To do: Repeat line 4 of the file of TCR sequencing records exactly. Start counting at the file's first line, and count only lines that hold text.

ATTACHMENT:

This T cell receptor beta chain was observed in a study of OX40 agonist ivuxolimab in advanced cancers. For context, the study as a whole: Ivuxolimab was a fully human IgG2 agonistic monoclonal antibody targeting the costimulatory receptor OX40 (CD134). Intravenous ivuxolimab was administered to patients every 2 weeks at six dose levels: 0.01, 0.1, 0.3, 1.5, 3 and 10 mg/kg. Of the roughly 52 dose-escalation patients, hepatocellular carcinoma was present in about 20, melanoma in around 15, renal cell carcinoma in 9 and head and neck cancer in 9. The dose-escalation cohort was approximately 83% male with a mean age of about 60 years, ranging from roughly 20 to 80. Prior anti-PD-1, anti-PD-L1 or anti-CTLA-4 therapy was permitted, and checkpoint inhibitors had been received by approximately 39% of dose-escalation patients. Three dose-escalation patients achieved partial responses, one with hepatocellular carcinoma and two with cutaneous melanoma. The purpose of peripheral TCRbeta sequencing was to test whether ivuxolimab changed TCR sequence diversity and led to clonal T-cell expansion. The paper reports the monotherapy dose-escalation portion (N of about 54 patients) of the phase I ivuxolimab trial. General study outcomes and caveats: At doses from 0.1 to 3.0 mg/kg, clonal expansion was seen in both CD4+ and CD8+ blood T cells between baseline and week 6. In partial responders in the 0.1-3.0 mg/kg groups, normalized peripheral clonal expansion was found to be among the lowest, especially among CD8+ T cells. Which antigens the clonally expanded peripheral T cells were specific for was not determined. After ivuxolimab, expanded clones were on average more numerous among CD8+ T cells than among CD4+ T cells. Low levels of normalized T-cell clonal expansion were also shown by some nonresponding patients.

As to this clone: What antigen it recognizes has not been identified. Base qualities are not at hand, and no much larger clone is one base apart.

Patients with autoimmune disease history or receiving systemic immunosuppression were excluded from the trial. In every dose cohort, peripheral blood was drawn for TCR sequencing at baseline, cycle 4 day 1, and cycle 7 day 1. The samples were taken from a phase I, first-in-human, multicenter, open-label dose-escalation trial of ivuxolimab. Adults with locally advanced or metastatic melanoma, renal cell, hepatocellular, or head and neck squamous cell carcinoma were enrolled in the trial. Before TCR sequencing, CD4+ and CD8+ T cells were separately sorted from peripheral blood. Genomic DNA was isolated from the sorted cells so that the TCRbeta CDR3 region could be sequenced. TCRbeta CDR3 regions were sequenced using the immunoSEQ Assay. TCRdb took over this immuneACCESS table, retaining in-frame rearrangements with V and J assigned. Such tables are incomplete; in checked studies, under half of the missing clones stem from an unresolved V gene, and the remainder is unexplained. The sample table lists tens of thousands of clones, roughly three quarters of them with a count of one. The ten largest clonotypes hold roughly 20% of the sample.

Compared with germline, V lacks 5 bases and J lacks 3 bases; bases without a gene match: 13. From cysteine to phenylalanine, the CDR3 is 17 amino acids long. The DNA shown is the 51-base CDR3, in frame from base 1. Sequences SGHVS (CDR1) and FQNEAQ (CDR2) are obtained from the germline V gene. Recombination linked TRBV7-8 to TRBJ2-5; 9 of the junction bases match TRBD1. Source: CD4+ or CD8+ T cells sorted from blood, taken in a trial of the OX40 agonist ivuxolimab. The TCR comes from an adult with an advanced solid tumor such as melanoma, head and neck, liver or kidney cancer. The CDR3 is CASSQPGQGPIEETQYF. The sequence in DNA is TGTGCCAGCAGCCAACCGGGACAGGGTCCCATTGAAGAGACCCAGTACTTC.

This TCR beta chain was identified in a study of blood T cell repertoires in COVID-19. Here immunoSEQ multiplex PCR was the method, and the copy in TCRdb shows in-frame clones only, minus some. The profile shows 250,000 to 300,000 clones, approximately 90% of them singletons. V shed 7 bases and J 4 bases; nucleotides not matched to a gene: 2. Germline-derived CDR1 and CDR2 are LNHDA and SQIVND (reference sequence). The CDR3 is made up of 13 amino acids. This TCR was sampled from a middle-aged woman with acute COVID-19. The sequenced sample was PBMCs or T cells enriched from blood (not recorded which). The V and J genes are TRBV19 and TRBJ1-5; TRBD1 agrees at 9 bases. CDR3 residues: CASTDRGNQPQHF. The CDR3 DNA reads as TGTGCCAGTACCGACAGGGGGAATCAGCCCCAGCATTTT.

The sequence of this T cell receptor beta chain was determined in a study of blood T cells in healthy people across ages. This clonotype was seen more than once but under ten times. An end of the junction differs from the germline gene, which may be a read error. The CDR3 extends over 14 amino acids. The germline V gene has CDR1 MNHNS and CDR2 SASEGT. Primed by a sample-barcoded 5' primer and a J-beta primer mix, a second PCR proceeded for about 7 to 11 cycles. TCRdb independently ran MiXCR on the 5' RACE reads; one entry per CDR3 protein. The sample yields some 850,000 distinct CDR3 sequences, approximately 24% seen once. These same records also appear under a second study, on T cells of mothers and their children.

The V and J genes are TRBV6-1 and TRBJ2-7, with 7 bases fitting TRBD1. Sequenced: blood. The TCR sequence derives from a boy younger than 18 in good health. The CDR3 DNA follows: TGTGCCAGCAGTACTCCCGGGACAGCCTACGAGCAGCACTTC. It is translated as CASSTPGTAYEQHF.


Compared with germline, V lacks 5 bases and J lacks 3 bases; bases without a gene match: 13. From cysteine to phenylalanine, the CDR3 is 17 amino acids long. The DNA shown is the 51-base CDR3, in frame from base 1. Sequences SGHVS (CDR1) and FQNEAQ (CDR2) are obtained from the germline V gene. Recombination linked TRBV7-8 to TRBJ2-5; 9 of the junction bases match TRBD1. Source: CD4+ or CD8+ T cells sorted from blood, taken in a trial of the OX40 agonist ivuxolimab. The TCR comes from an adult with an advanced solid tumor such as melanoma, head and neck, liver or kidney cancer. The CDR3 is CASSQPGQGPIEETQYF. The sequence in DNA is TGTGCCAGCAGCCAACCGGGACAGGGTCCCATTGAAGAGACCCAGTACTTC.